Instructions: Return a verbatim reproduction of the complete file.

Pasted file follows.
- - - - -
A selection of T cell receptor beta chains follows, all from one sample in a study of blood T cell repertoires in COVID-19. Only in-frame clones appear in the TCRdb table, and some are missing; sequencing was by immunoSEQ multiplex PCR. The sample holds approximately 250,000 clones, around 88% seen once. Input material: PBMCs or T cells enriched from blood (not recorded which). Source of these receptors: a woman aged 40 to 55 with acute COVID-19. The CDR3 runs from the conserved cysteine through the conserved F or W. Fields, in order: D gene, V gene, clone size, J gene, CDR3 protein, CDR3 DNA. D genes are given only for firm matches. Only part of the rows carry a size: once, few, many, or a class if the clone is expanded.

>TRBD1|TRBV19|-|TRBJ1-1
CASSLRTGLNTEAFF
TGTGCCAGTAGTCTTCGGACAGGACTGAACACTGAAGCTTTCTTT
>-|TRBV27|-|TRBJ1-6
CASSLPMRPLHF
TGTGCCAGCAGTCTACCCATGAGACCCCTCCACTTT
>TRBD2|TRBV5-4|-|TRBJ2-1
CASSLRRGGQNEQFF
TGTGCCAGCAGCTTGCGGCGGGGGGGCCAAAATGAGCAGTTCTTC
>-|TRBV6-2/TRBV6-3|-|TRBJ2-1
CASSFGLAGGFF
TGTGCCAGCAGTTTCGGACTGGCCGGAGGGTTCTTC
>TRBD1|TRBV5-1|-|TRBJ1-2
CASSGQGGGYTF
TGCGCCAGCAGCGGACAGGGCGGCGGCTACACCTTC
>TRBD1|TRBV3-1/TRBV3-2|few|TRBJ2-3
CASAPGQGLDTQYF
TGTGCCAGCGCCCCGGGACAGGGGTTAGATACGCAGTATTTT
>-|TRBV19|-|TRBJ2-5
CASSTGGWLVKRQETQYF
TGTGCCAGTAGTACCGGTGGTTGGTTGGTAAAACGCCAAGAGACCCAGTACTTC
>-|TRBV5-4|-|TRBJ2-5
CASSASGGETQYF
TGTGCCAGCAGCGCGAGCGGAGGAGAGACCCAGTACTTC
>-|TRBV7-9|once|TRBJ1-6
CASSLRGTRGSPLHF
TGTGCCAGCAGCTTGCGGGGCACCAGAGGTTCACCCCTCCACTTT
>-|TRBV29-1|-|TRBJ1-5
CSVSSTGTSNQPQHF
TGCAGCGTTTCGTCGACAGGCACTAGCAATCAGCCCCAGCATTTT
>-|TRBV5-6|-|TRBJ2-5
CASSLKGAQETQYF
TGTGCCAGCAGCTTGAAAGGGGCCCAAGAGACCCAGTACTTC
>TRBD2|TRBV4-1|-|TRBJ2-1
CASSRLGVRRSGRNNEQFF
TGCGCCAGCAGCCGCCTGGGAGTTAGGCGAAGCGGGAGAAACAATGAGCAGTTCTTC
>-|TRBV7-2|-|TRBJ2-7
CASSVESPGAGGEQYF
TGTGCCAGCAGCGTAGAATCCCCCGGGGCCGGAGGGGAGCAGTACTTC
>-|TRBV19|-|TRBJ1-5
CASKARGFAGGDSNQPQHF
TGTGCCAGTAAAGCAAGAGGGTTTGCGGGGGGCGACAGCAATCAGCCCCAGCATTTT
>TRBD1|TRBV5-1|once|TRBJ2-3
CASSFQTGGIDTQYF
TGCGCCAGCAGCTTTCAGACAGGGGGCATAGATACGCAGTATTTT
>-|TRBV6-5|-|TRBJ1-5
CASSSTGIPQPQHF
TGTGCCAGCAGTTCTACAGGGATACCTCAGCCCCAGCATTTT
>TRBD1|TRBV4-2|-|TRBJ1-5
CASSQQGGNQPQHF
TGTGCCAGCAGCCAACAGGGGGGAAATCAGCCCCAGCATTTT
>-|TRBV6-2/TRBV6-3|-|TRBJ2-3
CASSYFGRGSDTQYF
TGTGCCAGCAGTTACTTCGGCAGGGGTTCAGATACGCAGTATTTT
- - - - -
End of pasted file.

A selection of T cell receptor beta chains follows, all from one sample in a study of blood T cell repertoires in COVID-19. Only in-frame clones appear in the TCRdb table, and some are missing; sequencing was by immunoSEQ multiplex PCR. The sample holds approximately 250,000 clones, around 88% seen once. Input material: PBMCs or T cells enriched from blood (not recorded which). Source of these receptors: a woman aged 40 to 55 with acute COVID-19. The CDR3 runs from the conserved cysteine through the conserved F or W. Fields, in order: D gene, V gene, clone size, J gene, CDR3 protein, CDR3 DNA. D genes are given only for firm matches. Only part of the rows carry a size: once, few, many, or a class if the clone is expanded.

>TRBD1|TRBV19|-|TRBJ1-1
CASSLRTGLNTEAFF
TGTGCCAGTAGTCTTCGGACAGGACTGAACACTGAAGCTTTCTTT
>-|TRBV27|-|TRBJ1-6
CASSLPMRPLHF
TGTGCCAGCAGTCTACCCATGAGACCCCTCCACTTT
>TRBD2|TRBV5-4|-|TRBJ2-1
CASSLRRGGQNEQFF
TGTGCCAGCAGCTTGCGGCGGGGGGGCCAAAATGAGCAGTTCTTC
>-|TRBV6-2/TRBV6-3|-|TRBJ2-1
CASSFGLAGGFF
TGTGCCAGCAGTTTCGGACTGGCCGGAGGGTTCTTC
>TRBD1|TRBV5-1|-|TRBJ1-2
CASSGQGGGYTF
TGCGCCAGCAGCGGACAGGGCGGCGGCTACACCTTC
>TRBD1|TRBV3-1/TRBV3-2|few|TRBJ2-3
CASAPGQGLDTQYF
TGTGCCAGCGCCCCGGGACAGGGGTTAGATACGCAGTATTTT
>-|TRBV19|-|TRBJ2-5
CASSTGGWLVKRQETQYF
TGTGCCAGTAGTACCGGTGGTTGGTTGGTAAAACGCCAAGAGACCCAGTACTTC
>-|TRBV5-4|-|TRBJ2-5
CASSASGGETQYF
TGTGCCAGCAGCGCGAGCGGAGGAGAGACCCAGTACTTC
>-|TRBV7-9|once|TRBJ1-6
CASSLRGTRGSPLHF
TGTGCCAGCAGCTTGCGGGGCACCAGAGGTTCACCCCTCCACTTT
>-|TRBV29-1|-|TRBJ1-5
CSVSSTGTSNQPQHF
TGCAGCGTTTCGTCGACAGGCACTAGCAATCAGCCCCAGCATTTT
>-|TRBV5-6|-|TRBJ2-5
CASSLKGAQETQYF
TGTGCCAGCAGCTTGAAAGGGGCCCAAGAGACCCAGTACTTC
>TRBD2|TRBV4-1|-|TRBJ2-1
CASSRLGVRRSGRNNEQFF
TGCGCCAGCAGCCGCCTGGGAGTTAGGCGAAGCGGGAGAAACAATGAGCAGTTCTTC
>-|TRBV7-2|-|TRBJ2-7
CASSVESPGAGGEQYF
TGTGCCAGCAGCGTAGAATCCCCCGGGGCCGGAGGGGAGCAGTACTTC
>-|TRBV19|-|TRBJ1-5
CASKARGFAGGDSNQPQHF
TGTGCCAGTAAAGCAAGAGGGTTTGCGGGGGGCGACAGCAATCAGCCCCAGCATTTT
>TRBD1|TRBV5-1|once|TRBJ2-3
CASSFQTGGIDTQYF
TGCGCCAGCAGCTTTCAGACAGGGGGCATAGATACGCAGTATTTT
>-|TRBV6-5|-|TRBJ1-5
CASSSTGIPQPQHF
TGTGCCAGCAGTTCTACAGGGATACCTCAGCCCCAGCATTTT
>TRBD1|TRBV4-2|-|TRBJ1-5
CASSQQGGNQPQHF
TGTGCCAGCAGCCAACAGGGGGGAAATCAGCCCCAGCATTTT
>-|TRBV6-2/TRBV6-3|-|TRBJ2-3
CASSYFGRGSDTQYF
TGTGCCAGCAGTTACTTCGGCAGGGGTTCAGATACGCAGTATTTT